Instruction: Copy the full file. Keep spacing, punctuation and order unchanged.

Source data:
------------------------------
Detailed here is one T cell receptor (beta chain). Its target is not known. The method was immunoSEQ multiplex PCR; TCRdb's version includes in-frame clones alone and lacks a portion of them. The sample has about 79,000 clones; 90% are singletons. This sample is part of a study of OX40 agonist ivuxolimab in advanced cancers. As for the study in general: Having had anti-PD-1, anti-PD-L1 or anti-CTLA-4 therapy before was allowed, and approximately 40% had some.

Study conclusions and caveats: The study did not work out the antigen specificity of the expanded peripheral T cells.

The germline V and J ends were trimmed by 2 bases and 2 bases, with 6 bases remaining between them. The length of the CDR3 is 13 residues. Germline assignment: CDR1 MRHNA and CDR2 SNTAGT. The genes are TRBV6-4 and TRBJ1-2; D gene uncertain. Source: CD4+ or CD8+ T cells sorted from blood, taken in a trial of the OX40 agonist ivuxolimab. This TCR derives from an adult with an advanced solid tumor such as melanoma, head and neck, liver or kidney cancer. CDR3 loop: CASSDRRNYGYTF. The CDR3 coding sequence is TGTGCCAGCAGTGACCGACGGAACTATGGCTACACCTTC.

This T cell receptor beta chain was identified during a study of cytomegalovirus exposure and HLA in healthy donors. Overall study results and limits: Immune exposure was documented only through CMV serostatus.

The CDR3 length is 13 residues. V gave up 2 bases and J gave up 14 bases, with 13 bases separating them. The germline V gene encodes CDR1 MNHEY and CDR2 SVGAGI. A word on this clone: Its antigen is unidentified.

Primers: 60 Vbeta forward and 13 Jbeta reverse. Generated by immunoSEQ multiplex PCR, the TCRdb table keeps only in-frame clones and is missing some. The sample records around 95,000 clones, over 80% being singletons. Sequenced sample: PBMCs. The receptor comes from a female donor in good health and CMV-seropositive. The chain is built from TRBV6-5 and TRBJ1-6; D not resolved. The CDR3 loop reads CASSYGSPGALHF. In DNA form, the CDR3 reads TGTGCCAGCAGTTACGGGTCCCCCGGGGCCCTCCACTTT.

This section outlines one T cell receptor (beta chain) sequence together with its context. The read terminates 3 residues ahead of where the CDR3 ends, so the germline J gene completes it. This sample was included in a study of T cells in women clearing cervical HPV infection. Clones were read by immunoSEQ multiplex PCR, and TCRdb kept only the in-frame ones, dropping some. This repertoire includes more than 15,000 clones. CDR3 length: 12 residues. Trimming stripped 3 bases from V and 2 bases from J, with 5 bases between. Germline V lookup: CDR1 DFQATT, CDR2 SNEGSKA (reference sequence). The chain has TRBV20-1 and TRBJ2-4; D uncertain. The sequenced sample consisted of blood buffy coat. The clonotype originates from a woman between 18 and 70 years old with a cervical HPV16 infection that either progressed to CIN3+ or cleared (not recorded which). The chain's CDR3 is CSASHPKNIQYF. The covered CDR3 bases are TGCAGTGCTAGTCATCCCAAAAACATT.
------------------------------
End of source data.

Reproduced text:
Detailed here is one T cell receptor (beta chain). Its target is not known. The method was immunoSEQ multiplex PCR; TCRdb's version includes in-frame clones alone and lacks a portion of them. The sample has about 79,000 clones; 90% are singletons. This sample is part of a study of OX40 agonist ivuxolimab in advanced cancers. As for the study in general: Having had anti-PD-1, anti-PD-L1 or anti-CTLA-4 therapy before was allowed, and approximately 40% had some.

Study conclusions and caveats: The study did not work out the antigen specificity of the expanded peripheral T cells.

The germline V and J ends were trimmed by 2 bases and 2 bases, with 6 bases remaining between them. The length of the CDR3 is 13 residues. Germline assignment: CDR1 MRHNA and CDR2 SNTAGT. The genes are TRBV6-4 and TRBJ1-2; D gene uncertain. Source: CD4+ or CD8+ T cells sorted from blood, taken in a trial of the OX40 agonist ivuxolimab. This TCR derives from an adult with an advanced solid tumor such as melanoma, head and neck, liver or kidney cancer. CDR3 loop: CASSDRRNYGYTF. The CDR3 coding sequence is TGTGCCAGCAGTGACCGACGGAACTATGGCTACACCTTC.

This T cell receptor beta chain was identified during a study of cytomegalovirus exposure and HLA in healthy donors. Overall study results and limits: Immune exposure was documented only through CMV serostatus.

The CDR3 length is 13 residues. V gave up 2 bases and J gave up 14 bases, with 13 bases separating them. The germline V gene encodes CDR1 MNHEY and CDR2 SVGAGI. A word on this clone: Its antigen is unidentified.

Primers: 60 Vbeta forward and 13 Jbeta reverse. Generated by immunoSEQ multiplex PCR, the TCRdb table keeps only in-frame clones and is missing some. The sample records around 95,000 clones, over 80% being singletons. Sequenced sample: PBMCs. The receptor comes from a female donor in good health and CMV-seropositive. The chain is built from TRBV6-5 and TRBJ1-6; D not resolved. The CDR3 loop reads CASSYGSPGALHF. In DNA form, the CDR3 reads TGTGCCAGCAGTTACGGGTCCCCCGGGGCCCTCCACTTT.

This section outlines one T cell receptor (beta chain) sequence together with its context. The read terminates 3 residues ahead of where the CDR3 ends, so the germline J gene completes it. This sample was included in a study of T cells in women clearing cervical HPV infection. Clones were read by immunoSEQ multiplex PCR, and TCRdb kept only the in-frame ones, dropping some. This repertoire includes more than 15,000 clones. CDR3 length: 12 residues. Trimming stripped 3 bases from V and 2 bases from J, with 5 bases between. Germline V lookup: CDR1 DFQATT, CDR2 SNEGSKA (reference sequence). The chain has TRBV20-1 and TRBJ2-4; D uncertain. The sequenced sample consisted of blood buffy coat. The clonotype originates from a woman between 18 and 70 years old with a cervical HPV16 infection that either progressed to CIN3+ or cleared (not recorded which). The chain's CDR3 is CSASHPKNIQYF. The covered CDR3 bases are TGCAGTGCTAGTCATCCCAAAAACATT.